I had the feeling that it would be easier to achieve the minimum of 100 pages for Script Frenzy than the 50.000 words for last year’s NaNoWriMo and till now that seems to be the case, even being my first time writing a script and not having written much on the second week.

It was a bit tough deciding what to do, the novelty of it and the many possibilities making me euphoric (a videogame? A comic? Oh, how about radio plays?) but I ended up choosing to script a story that I had on my mind for a while in graphic novel format.

Usually, before I draw the final comic or graphic novel pages I make thumbnails of them first with the dialogue for each panel and notes scribbled on the margins, so adding scripting before all that was a new approach to me.

I started piecing the outline together and developing the characters around a month before the event started. I was pretty excited to try something new and developing a (sort of) new story, especially after the fun I had last year with NaNo. Having a lot of free time then helped the want of doing something, of being productive and work on personal projects.

In the first couple of days, still struggling with the new writing format, I was a bit too focused on how the layout of the page would look in the end which made me slow (I was indecisive and second-guessing it a lot) but slowly I started to try to just keep the number of panels per page in check and not be so perfectionist about where exactly they would go. I realized it was more important for me to spare most of the effort for the flow of the story right now. Layout problems can be solved later (or so I hope), even if some tweaking is needed. Still, I have to constantly remind myself to write first and edit later.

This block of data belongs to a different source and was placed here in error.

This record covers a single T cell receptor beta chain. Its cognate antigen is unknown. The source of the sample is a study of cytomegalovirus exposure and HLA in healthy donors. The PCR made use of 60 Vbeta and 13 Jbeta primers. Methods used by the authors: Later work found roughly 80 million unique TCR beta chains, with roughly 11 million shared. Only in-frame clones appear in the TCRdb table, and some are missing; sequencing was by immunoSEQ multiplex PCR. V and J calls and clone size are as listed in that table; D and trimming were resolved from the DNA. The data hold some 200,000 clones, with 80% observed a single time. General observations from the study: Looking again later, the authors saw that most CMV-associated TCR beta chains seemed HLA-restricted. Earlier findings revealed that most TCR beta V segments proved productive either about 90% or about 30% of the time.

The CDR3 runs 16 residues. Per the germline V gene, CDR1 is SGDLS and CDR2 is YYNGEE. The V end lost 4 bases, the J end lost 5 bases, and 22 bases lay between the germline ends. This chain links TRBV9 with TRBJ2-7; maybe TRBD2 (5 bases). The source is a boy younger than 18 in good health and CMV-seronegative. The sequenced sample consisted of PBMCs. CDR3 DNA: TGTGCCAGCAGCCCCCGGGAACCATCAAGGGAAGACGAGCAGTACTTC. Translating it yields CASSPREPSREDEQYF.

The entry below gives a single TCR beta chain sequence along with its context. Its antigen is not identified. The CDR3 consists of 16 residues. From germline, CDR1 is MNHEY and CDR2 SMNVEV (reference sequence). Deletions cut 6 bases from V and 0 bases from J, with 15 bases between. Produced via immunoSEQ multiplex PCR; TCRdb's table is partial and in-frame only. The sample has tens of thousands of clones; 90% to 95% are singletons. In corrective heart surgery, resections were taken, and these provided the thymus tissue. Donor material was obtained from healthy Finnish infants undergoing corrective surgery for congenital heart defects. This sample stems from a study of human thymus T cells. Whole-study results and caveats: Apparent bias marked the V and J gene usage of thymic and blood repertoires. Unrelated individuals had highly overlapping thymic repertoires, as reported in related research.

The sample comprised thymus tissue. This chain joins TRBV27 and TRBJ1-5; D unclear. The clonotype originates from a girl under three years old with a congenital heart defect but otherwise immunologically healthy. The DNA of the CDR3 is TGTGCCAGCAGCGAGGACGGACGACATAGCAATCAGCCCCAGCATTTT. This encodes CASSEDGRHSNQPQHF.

Each panel description was either a pain or an enjoyment. I have a pretty strong visual for some of the panels so describing them exactly the way I want them makes my mind at ease. However when I don’t have a specific image my vague and/or short descriptions leave me feeling that my script is lacking. Then again, not all panels will be all action packed right? I don’t think it’s a bad thing, even if the feeling doesn’t quite leave me be.

On the first week the story I’ve been keeping only on my mind just ran with abandon, filling pages and pages of interactions and angles and expression, but then assignments sucked my time and energy and I felt inertia starting to creep. The second week was spent trying to keep up, finding a couple of minutes to write a page, seeing the goal of 100 pages by the 22nd to get a 100 euro donation to OLL start to circle the drain. I was afraid my descent from run to crawl would end on a full stop. And that’s why this weekend I’m metaphorically glued to my office chair unless the house is on fire.

Tomás is a Visual Arts student aiming for Concept Art. He draws, writes, plays games and turns junk into other stuff among other things. You can see some of his works at